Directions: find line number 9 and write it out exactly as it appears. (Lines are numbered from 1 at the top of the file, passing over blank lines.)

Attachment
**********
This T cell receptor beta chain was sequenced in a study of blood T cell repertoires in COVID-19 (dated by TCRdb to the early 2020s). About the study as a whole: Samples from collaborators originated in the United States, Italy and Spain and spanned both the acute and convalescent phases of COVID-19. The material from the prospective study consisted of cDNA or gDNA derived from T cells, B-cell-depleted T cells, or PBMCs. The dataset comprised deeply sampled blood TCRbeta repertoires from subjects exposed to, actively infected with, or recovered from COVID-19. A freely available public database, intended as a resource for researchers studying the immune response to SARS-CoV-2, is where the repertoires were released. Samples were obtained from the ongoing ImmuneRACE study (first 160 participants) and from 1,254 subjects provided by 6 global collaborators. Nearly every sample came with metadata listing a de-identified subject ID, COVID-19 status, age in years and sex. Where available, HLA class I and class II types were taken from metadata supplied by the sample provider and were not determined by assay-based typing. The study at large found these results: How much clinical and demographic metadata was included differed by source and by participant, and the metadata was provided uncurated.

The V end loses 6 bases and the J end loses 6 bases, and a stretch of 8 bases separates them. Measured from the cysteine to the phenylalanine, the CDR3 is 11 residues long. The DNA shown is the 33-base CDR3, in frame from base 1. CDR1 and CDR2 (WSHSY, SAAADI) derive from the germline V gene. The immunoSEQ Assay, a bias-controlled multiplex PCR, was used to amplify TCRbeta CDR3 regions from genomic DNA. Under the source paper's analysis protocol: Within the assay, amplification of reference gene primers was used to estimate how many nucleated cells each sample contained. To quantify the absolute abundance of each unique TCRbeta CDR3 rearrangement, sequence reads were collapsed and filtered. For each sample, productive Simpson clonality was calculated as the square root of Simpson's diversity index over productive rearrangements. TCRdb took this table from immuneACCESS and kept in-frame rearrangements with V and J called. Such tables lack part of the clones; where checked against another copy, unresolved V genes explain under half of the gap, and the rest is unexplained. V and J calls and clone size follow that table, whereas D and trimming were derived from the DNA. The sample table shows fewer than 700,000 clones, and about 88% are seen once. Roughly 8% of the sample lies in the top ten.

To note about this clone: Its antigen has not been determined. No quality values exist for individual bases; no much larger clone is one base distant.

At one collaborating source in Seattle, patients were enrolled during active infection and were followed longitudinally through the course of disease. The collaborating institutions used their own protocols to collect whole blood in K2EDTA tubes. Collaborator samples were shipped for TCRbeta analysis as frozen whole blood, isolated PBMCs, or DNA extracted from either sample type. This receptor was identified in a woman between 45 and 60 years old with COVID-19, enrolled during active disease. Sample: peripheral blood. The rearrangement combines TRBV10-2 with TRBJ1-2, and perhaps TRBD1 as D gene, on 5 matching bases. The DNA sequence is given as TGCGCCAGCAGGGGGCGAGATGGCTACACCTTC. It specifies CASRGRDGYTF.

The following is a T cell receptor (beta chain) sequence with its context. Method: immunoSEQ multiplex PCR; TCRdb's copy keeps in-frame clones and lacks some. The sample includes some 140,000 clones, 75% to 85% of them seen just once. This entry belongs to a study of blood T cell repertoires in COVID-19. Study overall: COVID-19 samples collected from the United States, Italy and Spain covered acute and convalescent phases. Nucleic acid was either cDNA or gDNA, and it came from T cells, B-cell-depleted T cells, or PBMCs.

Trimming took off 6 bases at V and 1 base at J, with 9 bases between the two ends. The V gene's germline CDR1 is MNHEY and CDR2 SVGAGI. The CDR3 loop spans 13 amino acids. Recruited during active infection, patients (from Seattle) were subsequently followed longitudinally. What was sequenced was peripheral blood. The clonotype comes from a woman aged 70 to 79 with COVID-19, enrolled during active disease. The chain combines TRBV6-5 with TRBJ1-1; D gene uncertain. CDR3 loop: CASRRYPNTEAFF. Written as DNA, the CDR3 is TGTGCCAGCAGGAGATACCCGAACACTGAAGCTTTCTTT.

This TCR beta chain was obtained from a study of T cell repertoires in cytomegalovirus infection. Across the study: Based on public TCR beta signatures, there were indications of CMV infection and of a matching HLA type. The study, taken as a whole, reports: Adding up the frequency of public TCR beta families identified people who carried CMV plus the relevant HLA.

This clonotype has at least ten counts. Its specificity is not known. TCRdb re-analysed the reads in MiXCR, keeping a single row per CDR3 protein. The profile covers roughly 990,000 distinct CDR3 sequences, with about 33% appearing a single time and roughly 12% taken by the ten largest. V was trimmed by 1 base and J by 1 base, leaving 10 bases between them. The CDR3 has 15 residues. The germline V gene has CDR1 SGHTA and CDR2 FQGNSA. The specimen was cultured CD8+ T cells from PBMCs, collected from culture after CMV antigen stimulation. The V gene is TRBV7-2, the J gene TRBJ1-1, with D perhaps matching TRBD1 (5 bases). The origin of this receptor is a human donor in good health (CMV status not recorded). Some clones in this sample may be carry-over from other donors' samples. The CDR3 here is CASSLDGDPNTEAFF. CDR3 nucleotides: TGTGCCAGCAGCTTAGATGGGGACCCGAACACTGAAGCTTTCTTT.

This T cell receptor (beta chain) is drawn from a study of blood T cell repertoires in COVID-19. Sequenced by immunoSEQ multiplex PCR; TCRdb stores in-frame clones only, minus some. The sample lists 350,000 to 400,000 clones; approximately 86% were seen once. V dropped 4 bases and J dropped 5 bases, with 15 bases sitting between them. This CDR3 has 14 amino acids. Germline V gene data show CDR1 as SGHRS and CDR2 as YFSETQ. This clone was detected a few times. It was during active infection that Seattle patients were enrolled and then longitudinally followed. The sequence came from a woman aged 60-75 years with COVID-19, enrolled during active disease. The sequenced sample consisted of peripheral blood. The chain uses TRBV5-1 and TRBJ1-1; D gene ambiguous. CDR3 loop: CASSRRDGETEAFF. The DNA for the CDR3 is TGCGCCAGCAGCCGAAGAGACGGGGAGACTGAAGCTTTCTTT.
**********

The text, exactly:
This T cell receptor (beta chain) is drawn from a study of blood T cell repertoires in COVID-19. Sequenced by immunoSEQ multiplex PCR; TCRdb stores in-frame clones only, minus some. The sample lists 350,000 to 400,000 clones; approximately 86% were seen once. V dropped 4 bases and J dropped 5 bases, with 15 bases sitting between them. This CDR3 has 14 amino acids. Germline V gene data show CDR1 as SGHRS and CDR2 as YFSETQ. This clone was detected a few times. It was during active infection that Seattle patients were enrolled and then longitudinally followed. The sequence came from a woman aged 60-75 years with COVID-19, enrolled during active disease. The sequenced sample consisted of peripheral blood. The chain uses TRBV5-1 and TRBJ1-1; D gene ambiguous. CDR3 loop: CASSRRDGETEAFF. The DNA for the CDR3 is TGCGCCAGCAGCCGAAGAGACGGGGAGACTGAAGCTTTCTTT.